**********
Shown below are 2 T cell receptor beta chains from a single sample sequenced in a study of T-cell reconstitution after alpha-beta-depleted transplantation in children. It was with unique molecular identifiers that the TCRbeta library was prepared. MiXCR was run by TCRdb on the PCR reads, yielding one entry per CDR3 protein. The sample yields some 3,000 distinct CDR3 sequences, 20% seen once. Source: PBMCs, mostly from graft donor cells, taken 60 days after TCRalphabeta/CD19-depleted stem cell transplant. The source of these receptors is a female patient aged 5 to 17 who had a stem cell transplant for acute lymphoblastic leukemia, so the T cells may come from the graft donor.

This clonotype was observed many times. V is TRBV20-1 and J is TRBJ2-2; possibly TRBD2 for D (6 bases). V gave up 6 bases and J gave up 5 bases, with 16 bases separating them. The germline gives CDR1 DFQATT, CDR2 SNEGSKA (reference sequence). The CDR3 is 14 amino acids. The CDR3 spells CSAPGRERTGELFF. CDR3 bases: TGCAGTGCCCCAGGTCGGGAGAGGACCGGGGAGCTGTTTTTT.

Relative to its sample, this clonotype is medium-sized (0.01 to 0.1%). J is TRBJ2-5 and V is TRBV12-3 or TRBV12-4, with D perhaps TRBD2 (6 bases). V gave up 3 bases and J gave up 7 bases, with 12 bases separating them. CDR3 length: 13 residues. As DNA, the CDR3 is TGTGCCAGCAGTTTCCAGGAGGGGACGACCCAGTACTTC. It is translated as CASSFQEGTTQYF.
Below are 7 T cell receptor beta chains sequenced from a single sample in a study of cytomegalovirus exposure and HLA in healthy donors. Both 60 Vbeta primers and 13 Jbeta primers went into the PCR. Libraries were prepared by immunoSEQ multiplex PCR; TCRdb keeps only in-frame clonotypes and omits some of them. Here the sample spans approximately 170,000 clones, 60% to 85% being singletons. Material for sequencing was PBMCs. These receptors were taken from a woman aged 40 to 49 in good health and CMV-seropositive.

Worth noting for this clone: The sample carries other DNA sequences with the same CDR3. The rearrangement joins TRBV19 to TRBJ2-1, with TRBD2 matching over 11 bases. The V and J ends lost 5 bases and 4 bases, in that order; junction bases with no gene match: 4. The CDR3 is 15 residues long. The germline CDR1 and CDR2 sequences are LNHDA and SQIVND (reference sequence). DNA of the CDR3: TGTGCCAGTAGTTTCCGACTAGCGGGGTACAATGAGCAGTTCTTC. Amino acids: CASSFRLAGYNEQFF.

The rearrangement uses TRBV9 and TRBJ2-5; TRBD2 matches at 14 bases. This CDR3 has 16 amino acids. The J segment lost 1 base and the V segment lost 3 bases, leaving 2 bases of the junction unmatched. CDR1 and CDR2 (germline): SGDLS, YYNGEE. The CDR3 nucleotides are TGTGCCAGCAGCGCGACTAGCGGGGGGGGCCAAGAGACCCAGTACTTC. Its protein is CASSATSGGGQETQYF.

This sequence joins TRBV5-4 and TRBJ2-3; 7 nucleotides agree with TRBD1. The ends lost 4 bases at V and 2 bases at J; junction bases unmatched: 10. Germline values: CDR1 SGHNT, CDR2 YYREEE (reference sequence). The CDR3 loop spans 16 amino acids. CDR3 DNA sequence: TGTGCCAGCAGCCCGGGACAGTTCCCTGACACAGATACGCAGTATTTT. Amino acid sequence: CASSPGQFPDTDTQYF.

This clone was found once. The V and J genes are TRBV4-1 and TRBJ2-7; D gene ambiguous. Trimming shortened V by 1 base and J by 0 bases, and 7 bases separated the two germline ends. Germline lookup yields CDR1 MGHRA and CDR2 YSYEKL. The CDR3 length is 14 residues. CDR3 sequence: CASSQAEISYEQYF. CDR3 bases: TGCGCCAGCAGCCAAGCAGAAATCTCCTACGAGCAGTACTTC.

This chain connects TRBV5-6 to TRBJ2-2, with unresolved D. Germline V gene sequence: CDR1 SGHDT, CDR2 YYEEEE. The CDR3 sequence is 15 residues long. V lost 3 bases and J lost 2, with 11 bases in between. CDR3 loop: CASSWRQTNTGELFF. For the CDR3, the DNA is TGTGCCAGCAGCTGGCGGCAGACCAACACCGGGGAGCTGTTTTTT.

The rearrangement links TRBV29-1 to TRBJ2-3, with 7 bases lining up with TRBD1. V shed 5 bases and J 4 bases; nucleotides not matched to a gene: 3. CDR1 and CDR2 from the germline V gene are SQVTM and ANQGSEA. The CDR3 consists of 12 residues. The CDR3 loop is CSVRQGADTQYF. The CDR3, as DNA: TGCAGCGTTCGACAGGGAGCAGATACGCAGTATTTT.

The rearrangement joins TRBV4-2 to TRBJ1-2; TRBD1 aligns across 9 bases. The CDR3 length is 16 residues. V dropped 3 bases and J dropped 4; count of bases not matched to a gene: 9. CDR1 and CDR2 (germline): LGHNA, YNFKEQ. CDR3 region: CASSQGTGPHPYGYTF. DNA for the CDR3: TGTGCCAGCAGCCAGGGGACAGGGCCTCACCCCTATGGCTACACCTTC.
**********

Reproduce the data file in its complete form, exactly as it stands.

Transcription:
Shown below are 2 T cell receptor beta chains from a single sample sequenced in a study of T-cell reconstitution after alpha-beta-depleted transplantation in children. It was with unique molecular identifiers that the TCRbeta library was prepared. MiXCR was run by TCRdb on the PCR reads, yielding one entry per CDR3 protein. The sample yields some 3,000 distinct CDR3 sequences, 20% seen once. Source: PBMCs, mostly from graft donor cells, taken 60 days after TCRalphabeta/CD19-depleted stem cell transplant. The source of these receptors is a female patient aged 5 to 17 who had a stem cell transplant for acute lymphoblastic leukemia, so the T cells may come from the graft donor.

This clonotype was observed many times. V is TRBV20-1 and J is TRBJ2-2; possibly TRBD2 for D (6 bases). V gave up 6 bases and J gave up 5 bases, with 16 bases separating them. The germline gives CDR1 DFQATT, CDR2 SNEGSKA (reference sequence). The CDR3 is 14 amino acids. The CDR3 spells CSAPGRERTGELFF. CDR3 bases: TGCAGTGCCCCAGGTCGGGAGAGGACCGGGGAGCTGTTTTTT.

Relative to its sample, this clonotype is medium-sized (0.01 to 0.1%). J is TRBJ2-5 and V is TRBV12-3 or TRBV12-4, with D perhaps TRBD2 (6 bases). V gave up 3 bases and J gave up 7 bases, with 12 bases separating them. CDR3 length: 13 residues. As DNA, the CDR3 is TGTGCCAGCAGTTTCCAGGAGGGGACGACCCAGTACTTC. It is translated as CASSFQEGTTQYF.
Below are 7 T cell receptor beta chains sequenced from a single sample in a study of cytomegalovirus exposure and HLA in healthy donors. Both 60 Vbeta primers and 13 Jbeta primers went into the PCR. Libraries were prepared by immunoSEQ multiplex PCR; TCRdb keeps only in-frame clonotypes and omits some of them. Here the sample spans approximately 170,000 clones, 60% to 85% being singletons. Material for sequencing was PBMCs. These receptors were taken from a woman aged 40 to 49 in good health and CMV-seropositive.

Worth noting for this clone: The sample carries other DNA sequences with the same CDR3. The rearrangement joins TRBV19 to TRBJ2-1, with TRBD2 matching over 11 bases. The V and J ends lost 5 bases and 4 bases, in that order; junction bases with no gene match: 4. The CDR3 is 15 residues long. The germline CDR1 and CDR2 sequences are LNHDA and SQIVND (reference sequence). DNA of the CDR3: TGTGCCAGTAGTTTCCGACTAGCGGGGTACAATGAGCAGTTCTTC. Amino acids: CASSFRLAGYNEQFF.

The rearrangement uses TRBV9 and TRBJ2-5; TRBD2 matches at 14 bases. This CDR3 has 16 amino acids. The J segment lost 1 base and the V segment lost 3 bases, leaving 2 bases of the junction unmatched. CDR1 and CDR2 (germline): SGDLS, YYNGEE. The CDR3 nucleotides are TGTGCCAGCAGCGCGACTAGCGGGGGGGGCCAAGAGACCCAGTACTTC. Its protein is CASSATSGGGQETQYF.

This sequence joins TRBV5-4 and TRBJ2-3; 7 nucleotides agree with TRBD1. The ends lost 4 bases at V and 2 bases at J; junction bases unmatched: 10. Germline values: CDR1 SGHNT, CDR2 YYREEE (reference sequence). The CDR3 loop spans 16 amino acids. CDR3 DNA sequence: TGTGCCAGCAGCCCGGGACAGTTCCCTGACACAGATACGCAGTATTTT. Amino acid sequence: CASSPGQFPDTDTQYF.

This clone was found once. The V and J genes are TRBV4-1 and TRBJ2-7; D gene ambiguous. Trimming shortened V by 1 base and J by 0 bases, and 7 bases separated the two germline ends. Germline lookup yields CDR1 MGHRA and CDR2 YSYEKL. The CDR3 length is 14 residues. CDR3 sequence: CASSQAEISYEQYF. CDR3 bases: TGCGCCAGCAGCCAAGCAGAAATCTCCTACGAGCAGTACTTC.

This chain connects TRBV5-6 to TRBJ2-2, with unresolved D. Germline V gene sequence: CDR1 SGHDT, CDR2 YYEEEE. The CDR3 sequence is 15 residues long. V lost 3 bases and J lost 2, with 11 bases in between. CDR3 loop: CASSWRQTNTGELFF. For the CDR3, the DNA is TGTGCCAGCAGCTGGCGGCAGACCAACACCGGGGAGCTGTTTTTT.

The rearrangement links TRBV29-1 to TRBJ2-3, with 7 bases lining up with TRBD1. V shed 5 bases and J 4 bases; nucleotides not matched to a gene: 3. CDR1 and CDR2 from the germline V gene are SQVTM and ANQGSEA. The CDR3 consists of 12 residues. The CDR3 loop is CSVRQGADTQYF. The CDR3, as DNA: TGCAGCGTTCGACAGGGAGCAGATACGCAGTATTTT.

The rearrangement joins TRBV4-2 to TRBJ1-2; TRBD1 aligns across 9 bases. The CDR3 length is 16 residues. V dropped 3 bases and J dropped 4; count of bases not matched to a gene: 9. CDR1 and CDR2 (germline): LGHNA, YNFKEQ. CDR3 region: CASSQGTGPHPYGYTF. DNA for the CDR3: TGTGCCAGCAGCCAGGGGACAGGGCCTCACCCCTATGGCTACACCTTC.